Acute kidney injury is associated with prolonged hospitalization, higher morbidity and mortality [1]. Ischemia reperfusion injury is a leading cause of acute kidney injury in both transplanted and native kidneys. Ischemia reperfusion-induced acute kidney injury is associated with tubulointerstitial inflammation and a robust inflammatory response to hypoxia and the process of reperfusion [2; 3]. In this review, we will discuss the role of the innate immune system in ischemic acute kidney injury, as well as present recent data on a modulatory role for lymphocytes.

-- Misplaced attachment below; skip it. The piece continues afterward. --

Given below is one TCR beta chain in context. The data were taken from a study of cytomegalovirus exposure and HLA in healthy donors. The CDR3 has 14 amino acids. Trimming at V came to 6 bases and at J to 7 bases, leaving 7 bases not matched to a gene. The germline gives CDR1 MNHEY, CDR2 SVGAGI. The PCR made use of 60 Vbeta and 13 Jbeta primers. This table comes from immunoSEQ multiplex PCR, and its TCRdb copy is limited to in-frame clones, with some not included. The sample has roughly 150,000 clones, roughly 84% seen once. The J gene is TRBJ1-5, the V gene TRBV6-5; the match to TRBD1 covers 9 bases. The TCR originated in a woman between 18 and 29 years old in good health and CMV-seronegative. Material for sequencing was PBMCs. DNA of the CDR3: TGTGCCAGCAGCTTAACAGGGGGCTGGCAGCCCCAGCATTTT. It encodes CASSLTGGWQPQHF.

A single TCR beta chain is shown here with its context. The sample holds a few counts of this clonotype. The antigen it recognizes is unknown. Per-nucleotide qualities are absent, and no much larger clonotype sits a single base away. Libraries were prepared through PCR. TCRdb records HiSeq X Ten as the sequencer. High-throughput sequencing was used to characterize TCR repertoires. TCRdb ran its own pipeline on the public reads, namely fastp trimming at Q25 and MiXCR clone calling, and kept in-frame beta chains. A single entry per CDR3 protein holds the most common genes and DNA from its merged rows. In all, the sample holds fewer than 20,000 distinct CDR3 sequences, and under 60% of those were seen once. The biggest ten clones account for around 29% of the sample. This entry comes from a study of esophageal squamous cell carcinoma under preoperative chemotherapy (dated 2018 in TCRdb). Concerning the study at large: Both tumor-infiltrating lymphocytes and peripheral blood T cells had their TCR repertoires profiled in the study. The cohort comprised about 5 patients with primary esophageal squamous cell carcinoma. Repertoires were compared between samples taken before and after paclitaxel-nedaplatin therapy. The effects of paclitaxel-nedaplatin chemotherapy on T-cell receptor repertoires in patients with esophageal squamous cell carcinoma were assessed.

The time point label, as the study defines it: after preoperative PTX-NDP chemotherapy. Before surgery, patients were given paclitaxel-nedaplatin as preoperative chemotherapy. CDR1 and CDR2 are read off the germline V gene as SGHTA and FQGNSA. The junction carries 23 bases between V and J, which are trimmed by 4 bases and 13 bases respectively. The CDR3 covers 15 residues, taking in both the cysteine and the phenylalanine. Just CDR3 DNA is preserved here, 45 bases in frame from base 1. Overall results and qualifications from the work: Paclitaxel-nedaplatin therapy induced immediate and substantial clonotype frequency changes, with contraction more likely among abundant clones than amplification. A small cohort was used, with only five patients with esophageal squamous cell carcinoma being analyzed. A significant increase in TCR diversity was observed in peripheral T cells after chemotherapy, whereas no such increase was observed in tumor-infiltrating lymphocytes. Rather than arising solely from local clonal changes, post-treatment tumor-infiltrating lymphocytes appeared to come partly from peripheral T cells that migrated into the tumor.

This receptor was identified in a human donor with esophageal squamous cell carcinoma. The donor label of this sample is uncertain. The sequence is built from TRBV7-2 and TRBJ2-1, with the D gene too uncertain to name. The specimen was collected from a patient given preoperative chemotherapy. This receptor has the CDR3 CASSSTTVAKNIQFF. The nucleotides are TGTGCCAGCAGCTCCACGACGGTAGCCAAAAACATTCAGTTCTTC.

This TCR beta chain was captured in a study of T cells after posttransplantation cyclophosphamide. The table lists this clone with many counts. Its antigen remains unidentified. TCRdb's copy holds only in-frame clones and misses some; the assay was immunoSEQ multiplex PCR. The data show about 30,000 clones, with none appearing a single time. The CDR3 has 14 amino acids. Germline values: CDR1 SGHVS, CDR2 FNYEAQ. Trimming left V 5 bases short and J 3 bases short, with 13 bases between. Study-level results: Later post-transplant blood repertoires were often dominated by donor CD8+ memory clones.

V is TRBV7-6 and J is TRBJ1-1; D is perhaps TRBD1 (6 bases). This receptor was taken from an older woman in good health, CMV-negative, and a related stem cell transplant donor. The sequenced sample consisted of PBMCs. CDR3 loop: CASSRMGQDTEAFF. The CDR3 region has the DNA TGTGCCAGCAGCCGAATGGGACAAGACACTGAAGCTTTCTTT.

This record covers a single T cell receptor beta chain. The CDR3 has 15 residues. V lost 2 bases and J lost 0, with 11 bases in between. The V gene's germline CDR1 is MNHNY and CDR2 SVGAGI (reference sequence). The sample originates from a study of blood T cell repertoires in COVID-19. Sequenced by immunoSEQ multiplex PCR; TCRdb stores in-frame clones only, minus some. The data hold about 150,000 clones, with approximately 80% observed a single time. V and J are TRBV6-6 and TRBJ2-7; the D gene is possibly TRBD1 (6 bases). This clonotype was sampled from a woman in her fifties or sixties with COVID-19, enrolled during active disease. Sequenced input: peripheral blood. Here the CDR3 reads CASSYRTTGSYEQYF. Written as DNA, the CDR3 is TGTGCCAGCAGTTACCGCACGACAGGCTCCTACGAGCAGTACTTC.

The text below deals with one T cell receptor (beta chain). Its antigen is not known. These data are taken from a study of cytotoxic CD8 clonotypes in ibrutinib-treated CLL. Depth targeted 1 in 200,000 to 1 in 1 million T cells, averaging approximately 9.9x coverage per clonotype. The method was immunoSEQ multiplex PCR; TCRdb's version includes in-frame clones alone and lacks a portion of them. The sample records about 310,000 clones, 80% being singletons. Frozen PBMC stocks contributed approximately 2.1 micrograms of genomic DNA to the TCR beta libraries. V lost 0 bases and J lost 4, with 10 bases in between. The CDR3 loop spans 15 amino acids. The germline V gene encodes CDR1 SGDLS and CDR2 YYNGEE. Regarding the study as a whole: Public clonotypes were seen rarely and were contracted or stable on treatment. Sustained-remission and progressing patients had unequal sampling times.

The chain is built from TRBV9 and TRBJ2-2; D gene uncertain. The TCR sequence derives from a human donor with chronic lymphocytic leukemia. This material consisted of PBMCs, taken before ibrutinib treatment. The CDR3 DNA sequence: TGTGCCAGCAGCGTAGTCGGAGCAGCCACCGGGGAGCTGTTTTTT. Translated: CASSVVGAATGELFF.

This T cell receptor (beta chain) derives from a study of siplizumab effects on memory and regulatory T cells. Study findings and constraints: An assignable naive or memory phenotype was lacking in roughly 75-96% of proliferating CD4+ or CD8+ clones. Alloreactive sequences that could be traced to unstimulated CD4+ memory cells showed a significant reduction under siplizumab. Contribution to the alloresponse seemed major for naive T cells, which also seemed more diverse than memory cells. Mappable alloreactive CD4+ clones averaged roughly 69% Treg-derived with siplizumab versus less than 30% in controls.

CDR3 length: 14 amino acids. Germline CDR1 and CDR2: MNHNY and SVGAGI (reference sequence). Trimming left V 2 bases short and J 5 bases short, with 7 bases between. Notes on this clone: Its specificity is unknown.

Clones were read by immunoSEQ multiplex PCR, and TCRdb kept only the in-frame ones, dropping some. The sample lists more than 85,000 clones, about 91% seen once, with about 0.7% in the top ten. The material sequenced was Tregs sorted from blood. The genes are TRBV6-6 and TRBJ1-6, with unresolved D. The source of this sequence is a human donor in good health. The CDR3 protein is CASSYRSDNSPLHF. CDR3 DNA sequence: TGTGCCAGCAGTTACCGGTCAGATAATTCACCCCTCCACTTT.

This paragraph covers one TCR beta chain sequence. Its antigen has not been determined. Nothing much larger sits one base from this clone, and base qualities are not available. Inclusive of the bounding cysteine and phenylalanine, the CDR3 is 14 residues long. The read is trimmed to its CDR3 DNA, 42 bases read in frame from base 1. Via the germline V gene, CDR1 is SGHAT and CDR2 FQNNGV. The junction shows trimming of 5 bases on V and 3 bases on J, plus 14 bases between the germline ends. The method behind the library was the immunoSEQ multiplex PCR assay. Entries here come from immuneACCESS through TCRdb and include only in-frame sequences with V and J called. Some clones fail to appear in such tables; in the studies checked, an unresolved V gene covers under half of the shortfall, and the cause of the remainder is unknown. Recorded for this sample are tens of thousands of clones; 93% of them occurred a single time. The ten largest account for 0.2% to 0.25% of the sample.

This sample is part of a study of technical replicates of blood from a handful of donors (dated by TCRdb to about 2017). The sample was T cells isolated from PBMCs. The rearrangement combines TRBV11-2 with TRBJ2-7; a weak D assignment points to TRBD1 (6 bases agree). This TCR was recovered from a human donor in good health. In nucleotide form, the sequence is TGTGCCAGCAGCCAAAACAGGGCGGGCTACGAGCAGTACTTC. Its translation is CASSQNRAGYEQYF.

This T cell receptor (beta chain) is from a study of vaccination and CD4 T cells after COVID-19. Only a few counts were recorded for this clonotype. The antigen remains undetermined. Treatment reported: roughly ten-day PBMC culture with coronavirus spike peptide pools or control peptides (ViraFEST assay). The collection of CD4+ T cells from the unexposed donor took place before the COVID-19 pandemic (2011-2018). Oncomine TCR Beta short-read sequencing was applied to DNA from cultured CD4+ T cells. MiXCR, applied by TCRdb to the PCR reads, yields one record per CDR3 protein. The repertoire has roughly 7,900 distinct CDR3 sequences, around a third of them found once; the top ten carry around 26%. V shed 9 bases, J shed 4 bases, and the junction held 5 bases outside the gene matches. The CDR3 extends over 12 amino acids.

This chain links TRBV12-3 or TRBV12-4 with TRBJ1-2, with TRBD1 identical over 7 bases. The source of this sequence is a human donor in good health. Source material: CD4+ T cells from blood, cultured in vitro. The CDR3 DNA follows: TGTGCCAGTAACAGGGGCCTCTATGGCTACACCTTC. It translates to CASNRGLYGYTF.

In ischemic acute kidney injury, hypoxic and anoxic cell injuries occur early during the ischemic phase, followed by inflammatory responses in the reperfusion phase. During reperfusion, blood containing innate immune component flows through ischemic tissues and accentuates injury. It is well established that a robust inflammatory reaction occurs following ischemia reperfusion [3]. Renal ischemia reperfusion induces renal synthesis or activation of pro-inflammatory cytokines and chemokines, and recruits leukocytes into the post-ischemic kidneys-to be reviewed in more detail in following sections. Several reports demonstrating the reno-protective effects of therapy targeting innate immune components such as complements, chemokines (discussed in the following section), or adhesion molecules [4-6], directly support the role of innate immunity in the pathogenesis of acute kidney injury. Functional impairment of kidney during acute kidney injury, leading to retention of fluids and nitrogenous waste products, further aggravates and sustains inflammation.